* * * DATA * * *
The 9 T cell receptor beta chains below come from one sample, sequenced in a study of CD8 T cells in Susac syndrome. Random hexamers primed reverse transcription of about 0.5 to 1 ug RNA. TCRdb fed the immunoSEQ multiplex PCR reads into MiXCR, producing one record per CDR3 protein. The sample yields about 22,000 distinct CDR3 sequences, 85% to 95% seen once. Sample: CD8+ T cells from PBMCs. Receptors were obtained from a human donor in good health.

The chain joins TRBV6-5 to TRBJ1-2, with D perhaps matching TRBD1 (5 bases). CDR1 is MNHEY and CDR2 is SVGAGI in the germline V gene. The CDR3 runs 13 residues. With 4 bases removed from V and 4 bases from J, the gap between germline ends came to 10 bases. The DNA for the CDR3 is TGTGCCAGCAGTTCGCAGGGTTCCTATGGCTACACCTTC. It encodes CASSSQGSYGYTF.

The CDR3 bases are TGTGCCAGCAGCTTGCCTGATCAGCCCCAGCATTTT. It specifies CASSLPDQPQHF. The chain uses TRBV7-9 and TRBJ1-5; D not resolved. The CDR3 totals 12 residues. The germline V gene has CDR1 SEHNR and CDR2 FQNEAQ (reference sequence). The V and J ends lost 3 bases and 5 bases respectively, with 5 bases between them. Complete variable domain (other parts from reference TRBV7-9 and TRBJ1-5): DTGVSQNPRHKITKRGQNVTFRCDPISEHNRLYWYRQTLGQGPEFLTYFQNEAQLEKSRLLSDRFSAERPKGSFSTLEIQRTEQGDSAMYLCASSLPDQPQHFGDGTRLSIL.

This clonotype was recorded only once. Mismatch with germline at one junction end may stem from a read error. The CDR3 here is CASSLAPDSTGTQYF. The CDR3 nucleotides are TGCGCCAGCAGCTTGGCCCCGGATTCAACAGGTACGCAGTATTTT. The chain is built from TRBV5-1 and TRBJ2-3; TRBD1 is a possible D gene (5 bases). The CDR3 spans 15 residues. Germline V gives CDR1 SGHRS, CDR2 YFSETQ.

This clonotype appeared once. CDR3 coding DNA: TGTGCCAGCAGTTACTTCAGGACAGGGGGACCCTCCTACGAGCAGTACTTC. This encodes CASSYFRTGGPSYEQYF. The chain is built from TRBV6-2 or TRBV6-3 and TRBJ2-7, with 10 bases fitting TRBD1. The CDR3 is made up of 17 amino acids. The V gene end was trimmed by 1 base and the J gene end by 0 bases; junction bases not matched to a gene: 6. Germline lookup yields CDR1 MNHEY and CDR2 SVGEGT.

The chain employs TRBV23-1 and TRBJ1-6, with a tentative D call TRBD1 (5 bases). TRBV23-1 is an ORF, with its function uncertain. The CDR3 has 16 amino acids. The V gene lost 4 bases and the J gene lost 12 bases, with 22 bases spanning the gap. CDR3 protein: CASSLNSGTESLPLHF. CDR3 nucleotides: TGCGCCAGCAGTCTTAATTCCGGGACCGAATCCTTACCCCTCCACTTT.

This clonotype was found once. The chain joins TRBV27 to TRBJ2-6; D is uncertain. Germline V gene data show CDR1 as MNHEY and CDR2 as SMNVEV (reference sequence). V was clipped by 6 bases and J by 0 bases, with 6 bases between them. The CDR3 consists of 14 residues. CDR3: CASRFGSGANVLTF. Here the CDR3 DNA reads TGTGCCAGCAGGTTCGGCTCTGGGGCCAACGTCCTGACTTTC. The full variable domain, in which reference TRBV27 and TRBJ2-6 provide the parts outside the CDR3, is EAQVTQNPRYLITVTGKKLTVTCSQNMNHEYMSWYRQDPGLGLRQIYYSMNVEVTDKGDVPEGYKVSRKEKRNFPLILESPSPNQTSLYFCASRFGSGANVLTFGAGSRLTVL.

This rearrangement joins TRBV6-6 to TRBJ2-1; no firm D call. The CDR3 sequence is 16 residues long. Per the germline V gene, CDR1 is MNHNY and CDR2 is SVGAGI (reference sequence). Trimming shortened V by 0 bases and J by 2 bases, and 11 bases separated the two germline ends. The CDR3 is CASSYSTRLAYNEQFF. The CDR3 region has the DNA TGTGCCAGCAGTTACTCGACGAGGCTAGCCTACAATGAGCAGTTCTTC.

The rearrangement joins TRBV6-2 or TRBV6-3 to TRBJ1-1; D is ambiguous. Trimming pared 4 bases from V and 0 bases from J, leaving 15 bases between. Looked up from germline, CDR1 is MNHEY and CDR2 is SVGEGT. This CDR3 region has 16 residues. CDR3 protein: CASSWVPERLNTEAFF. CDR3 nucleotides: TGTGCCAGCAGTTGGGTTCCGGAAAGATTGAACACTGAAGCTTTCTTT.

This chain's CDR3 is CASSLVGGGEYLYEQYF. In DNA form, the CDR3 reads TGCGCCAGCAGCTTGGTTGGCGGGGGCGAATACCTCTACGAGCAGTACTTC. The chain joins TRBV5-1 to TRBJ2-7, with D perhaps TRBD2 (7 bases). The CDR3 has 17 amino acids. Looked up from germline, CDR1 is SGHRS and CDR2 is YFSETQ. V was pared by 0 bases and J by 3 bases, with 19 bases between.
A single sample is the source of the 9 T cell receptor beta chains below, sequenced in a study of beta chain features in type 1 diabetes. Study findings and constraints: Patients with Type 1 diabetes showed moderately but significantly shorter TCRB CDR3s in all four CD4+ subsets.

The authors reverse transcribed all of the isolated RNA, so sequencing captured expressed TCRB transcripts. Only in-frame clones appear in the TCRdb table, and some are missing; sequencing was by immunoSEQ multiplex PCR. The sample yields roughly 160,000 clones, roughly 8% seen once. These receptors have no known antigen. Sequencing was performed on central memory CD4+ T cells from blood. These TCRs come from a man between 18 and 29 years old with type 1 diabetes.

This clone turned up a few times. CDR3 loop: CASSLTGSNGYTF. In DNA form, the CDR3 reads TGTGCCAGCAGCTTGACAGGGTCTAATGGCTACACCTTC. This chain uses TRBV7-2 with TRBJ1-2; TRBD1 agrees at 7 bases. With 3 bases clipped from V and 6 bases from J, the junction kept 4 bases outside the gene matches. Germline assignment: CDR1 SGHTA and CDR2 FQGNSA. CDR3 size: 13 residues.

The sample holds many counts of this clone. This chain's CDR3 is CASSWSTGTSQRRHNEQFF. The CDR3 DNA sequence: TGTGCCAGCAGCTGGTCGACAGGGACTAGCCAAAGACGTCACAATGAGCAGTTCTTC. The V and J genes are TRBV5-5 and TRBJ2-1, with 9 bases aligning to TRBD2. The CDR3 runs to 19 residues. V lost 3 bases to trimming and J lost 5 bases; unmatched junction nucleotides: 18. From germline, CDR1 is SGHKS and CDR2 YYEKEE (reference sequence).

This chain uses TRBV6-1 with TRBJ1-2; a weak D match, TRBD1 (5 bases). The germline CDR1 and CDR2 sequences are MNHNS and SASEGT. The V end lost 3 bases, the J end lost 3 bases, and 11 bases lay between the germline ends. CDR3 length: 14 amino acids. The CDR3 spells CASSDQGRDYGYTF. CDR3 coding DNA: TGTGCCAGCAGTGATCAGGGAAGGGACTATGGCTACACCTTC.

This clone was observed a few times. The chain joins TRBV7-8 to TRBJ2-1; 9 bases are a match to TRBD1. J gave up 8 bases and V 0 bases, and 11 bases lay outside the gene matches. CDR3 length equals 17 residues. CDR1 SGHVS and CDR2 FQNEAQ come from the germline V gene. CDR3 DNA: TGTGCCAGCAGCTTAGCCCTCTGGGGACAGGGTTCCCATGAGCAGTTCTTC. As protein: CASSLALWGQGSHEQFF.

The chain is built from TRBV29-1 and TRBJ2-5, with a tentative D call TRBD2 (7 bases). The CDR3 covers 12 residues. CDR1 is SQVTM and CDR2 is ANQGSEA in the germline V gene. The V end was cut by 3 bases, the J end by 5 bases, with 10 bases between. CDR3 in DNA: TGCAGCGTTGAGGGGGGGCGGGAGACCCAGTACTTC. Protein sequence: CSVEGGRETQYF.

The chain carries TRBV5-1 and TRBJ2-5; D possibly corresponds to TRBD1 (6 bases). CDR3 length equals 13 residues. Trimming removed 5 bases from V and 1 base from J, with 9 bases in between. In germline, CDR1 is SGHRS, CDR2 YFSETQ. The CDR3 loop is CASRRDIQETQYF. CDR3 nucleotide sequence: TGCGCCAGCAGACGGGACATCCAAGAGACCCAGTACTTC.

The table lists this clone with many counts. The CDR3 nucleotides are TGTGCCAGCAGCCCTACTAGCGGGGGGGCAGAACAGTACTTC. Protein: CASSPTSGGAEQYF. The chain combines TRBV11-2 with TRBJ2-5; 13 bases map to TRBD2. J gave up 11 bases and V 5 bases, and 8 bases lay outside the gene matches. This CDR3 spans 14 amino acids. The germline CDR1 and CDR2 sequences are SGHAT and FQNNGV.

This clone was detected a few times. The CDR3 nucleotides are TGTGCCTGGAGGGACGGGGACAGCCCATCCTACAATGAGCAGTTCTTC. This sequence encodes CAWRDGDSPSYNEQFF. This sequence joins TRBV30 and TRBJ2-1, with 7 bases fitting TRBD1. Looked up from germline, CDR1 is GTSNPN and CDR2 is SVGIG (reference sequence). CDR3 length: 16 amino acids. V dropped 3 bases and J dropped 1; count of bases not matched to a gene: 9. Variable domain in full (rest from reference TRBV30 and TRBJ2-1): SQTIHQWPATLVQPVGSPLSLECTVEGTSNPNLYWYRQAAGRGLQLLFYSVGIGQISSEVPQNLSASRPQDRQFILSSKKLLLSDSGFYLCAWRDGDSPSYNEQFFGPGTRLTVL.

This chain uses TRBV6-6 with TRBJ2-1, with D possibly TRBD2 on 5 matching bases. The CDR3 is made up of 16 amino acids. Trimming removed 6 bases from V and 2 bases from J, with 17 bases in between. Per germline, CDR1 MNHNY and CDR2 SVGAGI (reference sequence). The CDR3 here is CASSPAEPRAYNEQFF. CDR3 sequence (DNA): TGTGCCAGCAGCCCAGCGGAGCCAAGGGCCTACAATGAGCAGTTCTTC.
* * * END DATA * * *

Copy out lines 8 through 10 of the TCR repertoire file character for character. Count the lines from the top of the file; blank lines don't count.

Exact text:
This rearrangement joins TRBV6-6 to TRBJ2-1; no firm D call. The CDR3 sequence is 16 residues long. Per the germline V gene, CDR1 is MNHNY and CDR2 is SVGAGI (reference sequence). Trimming shortened V by 0 bases and J by 2 bases, and 11 bases separated the two germline ends. The CDR3 is CASSYSTRLAYNEQFF. The CDR3 region has the DNA TGTGCCAGCAGTTACTCGACGAGGCTAGCCTACAATGAGCAGTTCTTC.

The rearrangement joins TRBV6-2 or TRBV6-3 to TRBJ1-1; D is ambiguous. Trimming pared 4 bases from V and 0 bases from J, leaving 15 bases between. Looked up from germline, CDR1 is MNHEY and CDR2 is SVGEGT. This CDR3 region has 16 residues. CDR3 protein: CASSWVPERLNTEAFF. CDR3 nucleotides: TGTGCCAGCAGTTGGGTTCCGGAAAGATTGAACACTGAAGCTTTCTTT.

This chain's CDR3 is CASSLVGGGEYLYEQYF. In DNA form, the CDR3 reads TGCGCCAGCAGCTTGGTTGGCGGGGGCGAATACCTCTACGAGCAGTACTTC. The chain joins TRBV5-1 to TRBJ2-7, with D perhaps TRBD2 (7 bases). The CDR3 has 17 amino acids. Looked up from germline, CDR1 is SGHRS and CDR2 is YFSETQ. V was pared by 0 bases and J by 3 bases, with 19 bases between.